"I had not known how connected I felt, through him, to a world..." This idea needs to be transmitted in fewer words. "Then my mind goes back to the summer rental" - Urgh, no, just start writing about it without explaining. That's what poetry's for. You can always put a footnote in if you feel it's really necessary. Why keep saying "my then husband" clunk clunk? Why not simply say "he"? We know already who it's about.
Poetry is for me about dispensing with the need to constantly explain, foreground, justify, demonstrate insight and self-awareness to the world and instead simply feel. Where she says "seemed to belong to him" I would want to say "belonged to him": the primal unreasoning unboundaried heart of it, consciously, temporarily, dumping neocortical analysis and detachment.
(Perhaps you can tell from such pernicketing that I have been discovering what it is to write my own daft poetry? You're supposed to do that at 15 not 35, but twenty years ago I needed to not feel most things and was very well-practised.)
But let that rant not distract from the fact that there are many lyrical and metaphorical and unclunky lines in these verses too. No one poem was my idea of perfect, but nearly all contained some perfect lines, varying in number.
For whatever reason, not always the above, these are the poems I liked the best: Silence, with Two Texts Object Loss Love The Healers Left-Wife Goose - Possibly the best thing here: very welcome silliness made of bits of traditional nursery-rhymic verse. The collection was devoid of humour until here. Something that Keeps Approaching Godthåb (She doesn't say why she's going to Godthåb, and leaves us to infer or look up where it is if we don't know. Hooray.) Discandied And most of the poems in the last section, 'Years later': and so they would be, because distance in time means more impression and memory, and unmooring from reportage fact.
It would only be fair to quote some lines I like as I did those which I didn't. But must, for now, leave that until later.
I saw these poems described as being "about the struggle to move on from" when they're not really, they're simply about occasions of being and feeling within the weeks, months and years after someone. Sharon Olds takes her own time. It brought back a quotation from the previous book I read, At Last by Edward St. Aubyn: "The people who tell us to 'get over it' and 'get on with it' are the least able to have the direct experience that they berate navel-gazers for avoiding." And for all the prosaic lines I complain of, Stag's Leap embodies that....more
I got into Marie Calloway last year, because of Momus. (If I were 15 years younger it probably would have been the other way round.) The flat style ofI got into Marie Calloway last year, because of Momus. (If I were 15 years younger it probably would have been the other way round.) The flat style of the Muumuu House / alt-lit school of internet-focused writers isn't one I especially like. So when I say "got into", I mean I became somewhat fascinated by her, not in the most enjoyable of ways, because she reminded me of aspects of my younger self and because the debate surrounding her, and her responses to it raise some interesting questions.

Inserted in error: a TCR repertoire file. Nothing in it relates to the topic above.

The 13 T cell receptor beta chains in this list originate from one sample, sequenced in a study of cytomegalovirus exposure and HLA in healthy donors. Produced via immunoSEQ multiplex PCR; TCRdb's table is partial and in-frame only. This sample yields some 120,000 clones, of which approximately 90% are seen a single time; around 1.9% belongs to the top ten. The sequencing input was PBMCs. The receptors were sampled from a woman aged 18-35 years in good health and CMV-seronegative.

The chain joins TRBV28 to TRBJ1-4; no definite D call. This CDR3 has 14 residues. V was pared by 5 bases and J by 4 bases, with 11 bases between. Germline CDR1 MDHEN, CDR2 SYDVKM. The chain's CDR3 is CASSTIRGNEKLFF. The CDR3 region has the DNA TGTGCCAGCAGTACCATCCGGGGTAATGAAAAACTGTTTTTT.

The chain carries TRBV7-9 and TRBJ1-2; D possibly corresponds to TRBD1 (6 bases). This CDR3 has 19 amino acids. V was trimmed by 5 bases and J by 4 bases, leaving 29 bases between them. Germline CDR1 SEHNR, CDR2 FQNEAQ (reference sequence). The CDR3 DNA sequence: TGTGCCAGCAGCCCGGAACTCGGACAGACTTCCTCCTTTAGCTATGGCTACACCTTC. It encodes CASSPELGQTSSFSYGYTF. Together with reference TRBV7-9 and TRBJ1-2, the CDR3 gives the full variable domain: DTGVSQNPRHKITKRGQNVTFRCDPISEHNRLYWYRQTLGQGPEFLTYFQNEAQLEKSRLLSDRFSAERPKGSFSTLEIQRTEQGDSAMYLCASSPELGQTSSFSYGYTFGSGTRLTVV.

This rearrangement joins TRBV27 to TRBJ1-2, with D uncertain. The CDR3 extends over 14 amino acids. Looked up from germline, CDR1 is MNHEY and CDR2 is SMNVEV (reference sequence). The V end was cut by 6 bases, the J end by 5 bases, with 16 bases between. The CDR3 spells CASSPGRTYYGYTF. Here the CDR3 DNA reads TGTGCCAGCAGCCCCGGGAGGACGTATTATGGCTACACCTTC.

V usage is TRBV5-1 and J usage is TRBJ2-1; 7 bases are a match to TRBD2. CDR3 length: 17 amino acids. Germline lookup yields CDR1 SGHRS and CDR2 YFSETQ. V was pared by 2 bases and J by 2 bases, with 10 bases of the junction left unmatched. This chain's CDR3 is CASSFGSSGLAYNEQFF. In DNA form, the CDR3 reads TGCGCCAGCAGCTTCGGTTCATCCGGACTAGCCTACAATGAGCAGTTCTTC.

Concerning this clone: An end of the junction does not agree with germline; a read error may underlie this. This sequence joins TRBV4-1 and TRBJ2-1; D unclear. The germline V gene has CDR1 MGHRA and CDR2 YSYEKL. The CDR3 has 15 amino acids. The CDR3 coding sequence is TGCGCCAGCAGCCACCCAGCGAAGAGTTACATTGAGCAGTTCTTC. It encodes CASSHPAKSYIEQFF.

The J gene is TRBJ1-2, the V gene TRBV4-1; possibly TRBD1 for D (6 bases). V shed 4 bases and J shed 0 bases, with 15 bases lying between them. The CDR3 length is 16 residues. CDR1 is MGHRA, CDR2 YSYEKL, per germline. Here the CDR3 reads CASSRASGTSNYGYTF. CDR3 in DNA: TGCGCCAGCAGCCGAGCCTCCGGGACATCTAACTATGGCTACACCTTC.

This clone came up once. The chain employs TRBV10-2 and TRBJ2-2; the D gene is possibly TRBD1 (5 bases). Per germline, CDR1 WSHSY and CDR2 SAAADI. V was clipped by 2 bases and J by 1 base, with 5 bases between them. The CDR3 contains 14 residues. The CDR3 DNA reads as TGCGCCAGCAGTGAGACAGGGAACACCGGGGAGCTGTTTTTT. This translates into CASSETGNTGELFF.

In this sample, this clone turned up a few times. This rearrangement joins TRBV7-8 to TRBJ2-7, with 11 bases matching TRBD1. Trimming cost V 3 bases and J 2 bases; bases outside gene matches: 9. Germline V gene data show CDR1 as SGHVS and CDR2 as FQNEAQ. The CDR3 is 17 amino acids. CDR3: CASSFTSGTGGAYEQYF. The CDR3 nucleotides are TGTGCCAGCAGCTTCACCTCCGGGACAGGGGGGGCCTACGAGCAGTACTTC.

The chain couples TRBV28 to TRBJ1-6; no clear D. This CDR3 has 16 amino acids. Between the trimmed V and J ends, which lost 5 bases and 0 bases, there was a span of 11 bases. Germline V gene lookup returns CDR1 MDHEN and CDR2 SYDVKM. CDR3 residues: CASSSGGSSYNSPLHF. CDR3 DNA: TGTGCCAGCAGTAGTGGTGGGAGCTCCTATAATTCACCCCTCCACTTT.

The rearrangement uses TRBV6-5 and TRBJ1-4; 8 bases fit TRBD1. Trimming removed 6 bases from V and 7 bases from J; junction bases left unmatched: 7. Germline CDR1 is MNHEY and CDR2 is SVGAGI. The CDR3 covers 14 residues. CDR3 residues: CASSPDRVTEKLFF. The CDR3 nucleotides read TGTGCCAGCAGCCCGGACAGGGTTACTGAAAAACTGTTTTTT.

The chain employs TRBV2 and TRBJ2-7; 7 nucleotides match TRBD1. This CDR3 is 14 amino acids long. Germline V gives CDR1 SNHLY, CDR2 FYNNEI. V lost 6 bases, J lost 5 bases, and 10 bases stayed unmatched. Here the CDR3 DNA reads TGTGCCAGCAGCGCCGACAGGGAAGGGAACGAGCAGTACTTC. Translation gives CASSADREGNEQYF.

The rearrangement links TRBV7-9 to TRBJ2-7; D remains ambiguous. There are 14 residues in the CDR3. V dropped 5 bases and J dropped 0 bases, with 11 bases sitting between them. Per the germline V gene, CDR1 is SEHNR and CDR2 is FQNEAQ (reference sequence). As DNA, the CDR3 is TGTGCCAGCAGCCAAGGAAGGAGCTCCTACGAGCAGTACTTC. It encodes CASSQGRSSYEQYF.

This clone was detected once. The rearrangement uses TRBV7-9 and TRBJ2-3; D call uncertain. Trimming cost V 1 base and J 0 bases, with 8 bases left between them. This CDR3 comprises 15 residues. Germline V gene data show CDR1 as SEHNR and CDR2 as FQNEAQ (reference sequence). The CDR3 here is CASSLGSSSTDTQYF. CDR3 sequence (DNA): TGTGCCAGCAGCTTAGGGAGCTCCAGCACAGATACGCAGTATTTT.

1) A review as if this were fiction [3.5]
(This binary concept of fiction/ non-fiction is old-fashioned and artificial and is a load of rubbish when related to several books I've enjoyed this year, including Edward St. Aubyn's Patrick Melrose sequence, The Peculiar Memories of Thomas Penman by Bruce Robinson, and Alfred de Musset's Confession of a Child of the Century. Yet by re-naming the characters and being open about the fictionalising of some events, those works are definitely classified as fiction. Calloway appears to be very public about certain aspects of her life, but less so about her writing methods, with only a little commentary here. I feel that considering Calloway's book as fiction is a way to get past the idea of reviewing her as a person which the current top review on here acknowledges much of the public discourse around her has done and which has, on the evidence of this book - in particular one email from a friend combined with the "Criticism" chapter - hurt her a lot.)
It seems, to me, pretty innovative - though there are great swathes of new writing I'm unaware of or haven't read, including publications by the rest of the Muumuu House crowd. It's far from the first time a writer has included emails or screencap pictures but the extent here really does transmit a life lived online, and especially via sites favoured by younger people: a kind of organised chaos of innumerable contacts and moments of upset. The world created by a traumatised young digital-native woman who keeps most people at a distance and lets a few become, rapidly, very close. Who experiments with little comment or consideration with formats of sexual relations now frequently mentioned in the media: the graduate who becomes a call-girl to pay off her debts; the female submissive. It's about how the internet can accelerate and widen access to such avenues. Not that a few people didn't always get into them quite young, but it was perfectly possible once upon a time for troubled middle-class kids like her only to know factually that such things existed - they seemed dark and distant - and only age and experience would lead one to run into people who'd been part of them.